Sen. Bernie Sanders has been given highly unusual say over the drafting of the Democratic Party platform this year even if, as expected, he loses the primary contest to Hillary Clinton.I'm not mad about that. It seems completely reasonable to me that a runner-up who mounted a successful if ultimately losing campaign should be given some input on the party platform. If the primary had gone the other way, I wouldn't want Clinton shut out.
The two Democratic candidates have agreed with Democratic Party officials to a new apportionment of the 15-member committee that writes the platform, according to Democratic officials familiar with the compromise worked out this month.
Clinton has picked six members, and Sanders has named five — including a longtime activist on behalf of Palestinian rights, a potential sign of his plans to push the party's policy on Israel in a different direction, the Democrats said Monday ahead of an expected announcement by the DNC.
...DNC rules allow the chairman to pick the entire slate of 15 people who govern the platform that will be presented at the party convention in July.
The change was made to be inclusive of Sanders supporters after the strong liberal challenge he mounted during a long and sometimes bitter primary.
I am, however, perturbed that Sanders, with the collusion of the media, has so successfully written a narrative that he is the One True Progressive in the race that we get paragraphs like this one:
Gunnels and the Sanders campaign are already at work producing a draft of the bullet points it hopes to get into the party platform, the source continues. Some things the Sanders camp will push for include firm opposition to a vote on the Trans-Pacific Partnership in this Congress; requirements to break up too-big-to-fail financial institutions; more in infrastructure spending; a $15-per-hour minimum wage; tuition-free public college, and, possibly, a carbon tax, in keeping with the ambitious agenda Sanders has campaigned on.Let's play Which of These Things Hillary Already Supports!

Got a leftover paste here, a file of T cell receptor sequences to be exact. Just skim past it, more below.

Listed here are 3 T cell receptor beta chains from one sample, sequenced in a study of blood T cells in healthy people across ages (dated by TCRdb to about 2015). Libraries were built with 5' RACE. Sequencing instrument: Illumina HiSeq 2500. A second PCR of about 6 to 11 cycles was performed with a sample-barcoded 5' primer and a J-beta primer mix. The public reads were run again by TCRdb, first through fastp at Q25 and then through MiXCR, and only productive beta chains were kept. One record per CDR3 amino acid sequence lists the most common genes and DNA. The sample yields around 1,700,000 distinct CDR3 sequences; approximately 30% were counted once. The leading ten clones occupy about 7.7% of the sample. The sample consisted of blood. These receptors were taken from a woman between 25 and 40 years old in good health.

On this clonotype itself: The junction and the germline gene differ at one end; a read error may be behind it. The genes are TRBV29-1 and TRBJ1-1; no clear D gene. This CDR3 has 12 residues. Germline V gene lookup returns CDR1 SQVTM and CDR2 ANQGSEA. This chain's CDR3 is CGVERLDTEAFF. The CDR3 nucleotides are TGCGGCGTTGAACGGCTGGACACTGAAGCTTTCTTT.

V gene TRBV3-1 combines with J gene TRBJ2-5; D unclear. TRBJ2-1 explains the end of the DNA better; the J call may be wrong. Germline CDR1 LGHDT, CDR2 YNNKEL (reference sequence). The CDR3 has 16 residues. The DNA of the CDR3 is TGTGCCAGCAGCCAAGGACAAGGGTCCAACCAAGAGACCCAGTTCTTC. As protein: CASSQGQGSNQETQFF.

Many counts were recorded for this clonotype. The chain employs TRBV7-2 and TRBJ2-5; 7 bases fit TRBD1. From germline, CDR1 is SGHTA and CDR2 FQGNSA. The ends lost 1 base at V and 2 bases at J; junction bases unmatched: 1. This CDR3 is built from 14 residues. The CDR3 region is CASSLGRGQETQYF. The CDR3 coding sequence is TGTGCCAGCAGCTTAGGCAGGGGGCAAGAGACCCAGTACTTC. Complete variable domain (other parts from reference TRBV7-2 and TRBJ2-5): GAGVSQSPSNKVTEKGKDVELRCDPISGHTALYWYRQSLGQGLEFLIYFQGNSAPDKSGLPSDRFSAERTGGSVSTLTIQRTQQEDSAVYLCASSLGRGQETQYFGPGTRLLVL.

And then we can spend the next one hundred years rolling our fucking eyes when Bernie Sanders gets credit for "pushing her left."
It's true that there are some differences in the details of their proposals. Broadly, Sanders' plans are more all-or-nothing, while Clinton's plans tend to be more nuanced, e.g. minimum wage hikes that better reflect individual local economies and free college based on need.
But, again, that's more a reflection of their differences in approach rather than fundamental differences in their ideologies.
There is a credible argument to be made that Clinton's detailed policies which are sensitive to context are actually more progressive than Sanders' versions.
But let's not let inconvenient facts like that get in the way of a terrific narrative about how a man should be allowed to take credit for all the good ideas on which the woman who defeated him will be running.
One other note: Among Sanders' platform committee picks is Professor Cornel West. It seems...an odd choice to me to choose West, who has said some truly nasty things about President Obama. I know he's been a reliable Sanders surrogate, so I understand why Sanders chose him, but it still seems like a bad decision to choose someone for the Democratic platform committee who has so harshly bashed the sitting Democratic president.